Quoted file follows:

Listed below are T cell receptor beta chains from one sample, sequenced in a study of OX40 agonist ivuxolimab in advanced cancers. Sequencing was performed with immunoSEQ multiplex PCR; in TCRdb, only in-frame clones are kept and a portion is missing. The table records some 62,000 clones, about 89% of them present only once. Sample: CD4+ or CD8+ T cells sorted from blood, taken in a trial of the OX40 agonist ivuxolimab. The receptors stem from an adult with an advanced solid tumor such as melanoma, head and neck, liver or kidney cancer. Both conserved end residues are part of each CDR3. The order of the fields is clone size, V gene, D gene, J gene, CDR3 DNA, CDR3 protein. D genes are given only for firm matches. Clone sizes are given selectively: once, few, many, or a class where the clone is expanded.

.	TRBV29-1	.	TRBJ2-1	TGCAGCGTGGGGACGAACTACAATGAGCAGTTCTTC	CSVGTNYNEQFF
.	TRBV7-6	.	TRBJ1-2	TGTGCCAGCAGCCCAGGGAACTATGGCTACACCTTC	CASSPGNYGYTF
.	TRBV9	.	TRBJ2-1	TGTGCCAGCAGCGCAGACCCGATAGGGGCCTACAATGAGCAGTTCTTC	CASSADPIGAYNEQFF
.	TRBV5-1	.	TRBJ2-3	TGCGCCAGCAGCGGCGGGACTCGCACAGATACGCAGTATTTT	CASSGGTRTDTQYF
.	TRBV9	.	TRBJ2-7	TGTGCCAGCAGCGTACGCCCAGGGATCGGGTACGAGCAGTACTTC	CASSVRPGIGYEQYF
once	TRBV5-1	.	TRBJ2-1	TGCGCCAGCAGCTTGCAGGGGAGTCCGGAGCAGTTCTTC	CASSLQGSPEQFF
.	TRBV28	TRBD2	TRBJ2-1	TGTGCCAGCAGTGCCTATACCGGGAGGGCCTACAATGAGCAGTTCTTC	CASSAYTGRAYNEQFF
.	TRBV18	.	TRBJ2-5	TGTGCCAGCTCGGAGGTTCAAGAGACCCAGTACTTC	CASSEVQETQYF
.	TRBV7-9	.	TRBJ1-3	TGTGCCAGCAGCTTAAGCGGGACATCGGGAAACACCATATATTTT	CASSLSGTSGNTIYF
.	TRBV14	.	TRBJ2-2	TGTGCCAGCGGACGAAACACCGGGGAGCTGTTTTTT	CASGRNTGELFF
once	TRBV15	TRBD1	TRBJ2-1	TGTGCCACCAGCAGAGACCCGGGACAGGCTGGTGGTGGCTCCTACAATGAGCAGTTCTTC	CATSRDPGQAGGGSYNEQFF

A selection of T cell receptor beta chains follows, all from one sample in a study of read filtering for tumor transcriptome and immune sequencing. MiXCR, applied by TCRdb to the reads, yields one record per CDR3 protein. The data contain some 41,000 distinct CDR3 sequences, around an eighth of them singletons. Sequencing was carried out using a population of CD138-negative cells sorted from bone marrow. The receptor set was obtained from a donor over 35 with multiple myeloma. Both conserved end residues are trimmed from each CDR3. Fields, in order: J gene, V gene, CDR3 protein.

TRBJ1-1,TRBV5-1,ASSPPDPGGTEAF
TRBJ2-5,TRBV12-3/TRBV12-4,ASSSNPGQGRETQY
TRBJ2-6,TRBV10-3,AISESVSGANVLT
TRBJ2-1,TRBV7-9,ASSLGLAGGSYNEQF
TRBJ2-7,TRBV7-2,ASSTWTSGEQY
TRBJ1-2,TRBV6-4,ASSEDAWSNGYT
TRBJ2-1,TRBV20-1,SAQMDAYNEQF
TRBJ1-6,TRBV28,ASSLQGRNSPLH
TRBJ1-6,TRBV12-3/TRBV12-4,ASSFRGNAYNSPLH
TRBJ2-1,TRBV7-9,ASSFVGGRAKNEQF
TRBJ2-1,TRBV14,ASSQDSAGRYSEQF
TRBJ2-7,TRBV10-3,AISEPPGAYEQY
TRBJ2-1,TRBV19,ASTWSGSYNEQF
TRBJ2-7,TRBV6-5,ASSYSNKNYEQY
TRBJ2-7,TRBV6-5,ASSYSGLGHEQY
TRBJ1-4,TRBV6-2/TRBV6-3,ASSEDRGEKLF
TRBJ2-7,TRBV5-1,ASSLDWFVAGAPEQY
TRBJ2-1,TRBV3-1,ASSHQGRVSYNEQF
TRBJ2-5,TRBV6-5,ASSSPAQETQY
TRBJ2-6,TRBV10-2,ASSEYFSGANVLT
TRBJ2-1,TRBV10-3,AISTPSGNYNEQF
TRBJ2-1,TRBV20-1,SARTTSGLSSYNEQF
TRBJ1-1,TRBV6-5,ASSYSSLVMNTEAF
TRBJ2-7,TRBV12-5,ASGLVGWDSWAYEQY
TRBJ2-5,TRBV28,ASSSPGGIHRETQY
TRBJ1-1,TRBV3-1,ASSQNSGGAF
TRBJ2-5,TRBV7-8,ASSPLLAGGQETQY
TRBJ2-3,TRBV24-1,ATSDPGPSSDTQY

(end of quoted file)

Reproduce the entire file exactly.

Listed below are T cell receptor beta chains from one sample, sequenced in a study of OX40 agonist ivuxolimab in advanced cancers. Sequencing was performed with immunoSEQ multiplex PCR; in TCRdb, only in-frame clones are kept and a portion is missing. The table records some 62,000 clones, about 89% of them present only once. Sample: CD4+ or CD8+ T cells sorted from blood, taken in a trial of the OX40 agonist ivuxolimab. The receptors stem from an adult with an advanced solid tumor such as melanoma, head and neck, liver or kidney cancer. Both conserved end residues are part of each CDR3. The order of the fields is clone size, V gene, D gene, J gene, CDR3 DNA, CDR3 protein. D genes are given only for firm matches. Clone sizes are given selectively: once, few, many, or a class where the clone is expanded.

.	TRBV29-1	.	TRBJ2-1	TGCAGCGTGGGGACGAACTACAATGAGCAGTTCTTC	CSVGTNYNEQFF
.	TRBV7-6	.	TRBJ1-2	TGTGCCAGCAGCCCAGGGAACTATGGCTACACCTTC	CASSPGNYGYTF
.	TRBV9	.	TRBJ2-1	TGTGCCAGCAGCGCAGACCCGATAGGGGCCTACAATGAGCAGTTCTTC	CASSADPIGAYNEQFF
.	TRBV5-1	.	TRBJ2-3	TGCGCCAGCAGCGGCGGGACTCGCACAGATACGCAGTATTTT	CASSGGTRTDTQYF
.	TRBV9	.	TRBJ2-7	TGTGCCAGCAGCGTACGCCCAGGGATCGGGTACGAGCAGTACTTC	CASSVRPGIGYEQYF
once	TRBV5-1	.	TRBJ2-1	TGCGCCAGCAGCTTGCAGGGGAGTCCGGAGCAGTTCTTC	CASSLQGSPEQFF
.	TRBV28	TRBD2	TRBJ2-1	TGTGCCAGCAGTGCCTATACCGGGAGGGCCTACAATGAGCAGTTCTTC	CASSAYTGRAYNEQFF
.	TRBV18	.	TRBJ2-5	TGTGCCAGCTCGGAGGTTCAAGAGACCCAGTACTTC	CASSEVQETQYF
.	TRBV7-9	.	TRBJ1-3	TGTGCCAGCAGCTTAAGCGGGACATCGGGAAACACCATATATTTT	CASSLSGTSGNTIYF
.	TRBV14	.	TRBJ2-2	TGTGCCAGCGGACGAAACACCGGGGAGCTGTTTTTT	CASGRNTGELFF
once	TRBV15	TRBD1	TRBJ2-1	TGTGCCACCAGCAGAGACCCGGGACAGGCTGGTGGTGGCTCCTACAATGAGCAGTTCTTC	CATSRDPGQAGGGSYNEQFF

A selection of T cell receptor beta chains follows, all from one sample in a study of read filtering for tumor transcriptome and immune sequencing. MiXCR, applied by TCRdb to the reads, yields one record per CDR3 protein. The data contain some 41,000 distinct CDR3 sequences, around an eighth of them singletons. Sequencing was carried out using a population of CD138-negative cells sorted from bone marrow. The receptor set was obtained from a donor over 35 with multiple myeloma. Both conserved end residues are trimmed from each CDR3. Fields, in order: J gene, V gene, CDR3 protein.

TRBJ1-1,TRBV5-1,ASSPPDPGGTEAF
TRBJ2-5,TRBV12-3/TRBV12-4,ASSSNPGQGRETQY
TRBJ2-6,TRBV10-3,AISESVSGANVLT
TRBJ2-1,TRBV7-9,ASSLGLAGGSYNEQF
TRBJ2-7,TRBV7-2,ASSTWTSGEQY
TRBJ1-2,TRBV6-4,ASSEDAWSNGYT
TRBJ2-1,TRBV20-1,SAQMDAYNEQF
TRBJ1-6,TRBV28,ASSLQGRNSPLH
TRBJ1-6,TRBV12-3/TRBV12-4,ASSFRGNAYNSPLH
TRBJ2-1,TRBV7-9,ASSFVGGRAKNEQF
TRBJ2-1,TRBV14,ASSQDSAGRYSEQF
TRBJ2-7,TRBV10-3,AISEPPGAYEQY
TRBJ2-1,TRBV19,ASTWSGSYNEQF
TRBJ2-7,TRBV6-5,ASSYSNKNYEQY
TRBJ2-7,TRBV6-5,ASSYSGLGHEQY
TRBJ1-4,TRBV6-2/TRBV6-3,ASSEDRGEKLF
TRBJ2-7,TRBV5-1,ASSLDWFVAGAPEQY
TRBJ2-1,TRBV3-1,ASSHQGRVSYNEQF
TRBJ2-5,TRBV6-5,ASSSPAQETQY
TRBJ2-6,TRBV10-2,ASSEYFSGANVLT
TRBJ2-1,TRBV10-3,AISTPSGNYNEQF
TRBJ2-1,TRBV20-1,SARTTSGLSSYNEQF
TRBJ1-1,TRBV6-5,ASSYSSLVMNTEAF
TRBJ2-7,TRBV12-5,ASGLVGWDSWAYEQY
TRBJ2-5,TRBV28,ASSSPGGIHRETQY
TRBJ1-1,TRBV3-1,ASSQNSGGAF
TRBJ2-5,TRBV7-8,ASSPLLAGGQETQY
TRBJ2-3,TRBV24-1,ATSDPGPSSDTQY